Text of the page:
MichiganVotes.org sends a weekly report to newspapers and TV stations around the state showing how state legislators in their service area voted on the most important or interesting bills of the past week.

Senate Bill 693, Create state "Obamacare exchange:" Passed 25 to 12 in the Senate
To create as a state entity the "exchange" mandated by the federal "Patient Protection and Affordable Care Act," the primary purpose of which will be to administer the insurance subsidies provided by that law to households up to 400 percent of poverty level (around $80,000 for a family of four in Michigan). Called the "MIHealth Marketplace," this non-profit agency would create a website on which individuals can select an insurance policy that complies with PPACA mandates, and have eligibility determined for the law's subsidies.

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If the state has not made "measurable progress" toward creating an exchange by the start of 2013, the federal government could choose to create its own version for the state. Among other things, this state entity would also determine whether particular individuals are subject to the PPACA's "individual mandate" to purchase insurance. It would not be subject to the state Freedom of Information Act, and its operations would be funded by imposing fees on insurance providers.

Who Voted "Yes and Who Voted "No"

House Bill 5014, Authorize more spending (including for "Obamacare exchange"): Passed 28 to 8 in the Senate
To appropriate an extra $366.3 million for several items, including $9.8 million from a federal grant to create a state "exchange” to administer federal “Patient Protection and Affordable Care Act” subsidies. Also included is $119 million that is nearly all federal money for incentive payments to health care providers and facilities to adopt state-approved electronic health care record systems. The bill also appropriates the money from a new 1 percent tax on health insurance claims designed to “game” the federal Medicaid system to get higher federal payments to Michigan’s medical welfare system, and additonal amounts for related items.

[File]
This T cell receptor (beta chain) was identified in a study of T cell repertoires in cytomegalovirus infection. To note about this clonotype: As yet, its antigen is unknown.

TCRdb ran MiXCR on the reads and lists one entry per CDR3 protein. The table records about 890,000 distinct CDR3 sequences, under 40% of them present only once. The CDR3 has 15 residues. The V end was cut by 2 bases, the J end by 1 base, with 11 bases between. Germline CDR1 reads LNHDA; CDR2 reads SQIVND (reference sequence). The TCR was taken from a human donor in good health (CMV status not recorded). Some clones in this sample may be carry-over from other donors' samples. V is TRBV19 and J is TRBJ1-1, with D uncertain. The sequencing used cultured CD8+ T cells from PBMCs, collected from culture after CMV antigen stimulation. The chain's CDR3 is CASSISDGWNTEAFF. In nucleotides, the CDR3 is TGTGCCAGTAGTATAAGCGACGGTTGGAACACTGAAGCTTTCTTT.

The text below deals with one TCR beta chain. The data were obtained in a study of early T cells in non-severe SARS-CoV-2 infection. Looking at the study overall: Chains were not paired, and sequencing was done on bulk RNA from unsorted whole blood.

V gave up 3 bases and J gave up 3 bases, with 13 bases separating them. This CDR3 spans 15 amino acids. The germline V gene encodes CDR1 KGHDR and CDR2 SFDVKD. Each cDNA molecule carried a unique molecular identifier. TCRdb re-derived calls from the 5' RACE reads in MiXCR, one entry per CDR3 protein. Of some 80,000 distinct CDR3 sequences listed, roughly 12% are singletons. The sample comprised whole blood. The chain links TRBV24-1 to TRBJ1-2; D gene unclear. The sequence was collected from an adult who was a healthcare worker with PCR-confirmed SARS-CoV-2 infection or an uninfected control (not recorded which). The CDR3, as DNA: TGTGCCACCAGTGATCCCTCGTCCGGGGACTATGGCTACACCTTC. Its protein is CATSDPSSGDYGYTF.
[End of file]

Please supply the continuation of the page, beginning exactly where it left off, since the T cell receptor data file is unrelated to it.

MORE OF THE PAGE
Who Voted "Yes" and Who Voted "No"

Senate Resolution 95, Declare "Obamacare" violates Constitution and urge repeal: Passed 20 to 17 in the Senate
To declare that the federal Patient Protection and Affordable Care Act "violates the U.S. Constitution, including the Ninth and Tenth Amendments and the constitutional principles of federalism and dual sovereignty on which this nation was founded," and urge its repeal or invalidation. Note: Republicans who voted for a state PPACA "exchange" all voted for this resolution, which has no force of law, and those who opposed the "exchange" bill voted against this gesture.

Who Voted "Yes" and Who Voted "No"

House Bill 4293, Repeal fireworks ban: Passed 33 to 1 in the Senate
To establish a comprehensive regulatory regime for allowing the sale of currently illegal "consumer fireworks" including firecrackers, bottle rockets, aerial spinners, Roman candles, etc. (but not M-80s, cherry bombs, etc.). The bill proposes a $1,000 permit fee for sellers, $600 for temporary location "tent" sellers, and a mandate that sellers carry a $10 million insurance policy. It would impose a 6 percent tax ("fireworks safety fee") in addition to the usual 6 percent sales tax. Local governments could prohibit using fireworks, but could not ban sales.

Who Voted "Yes" and Who Voted "No"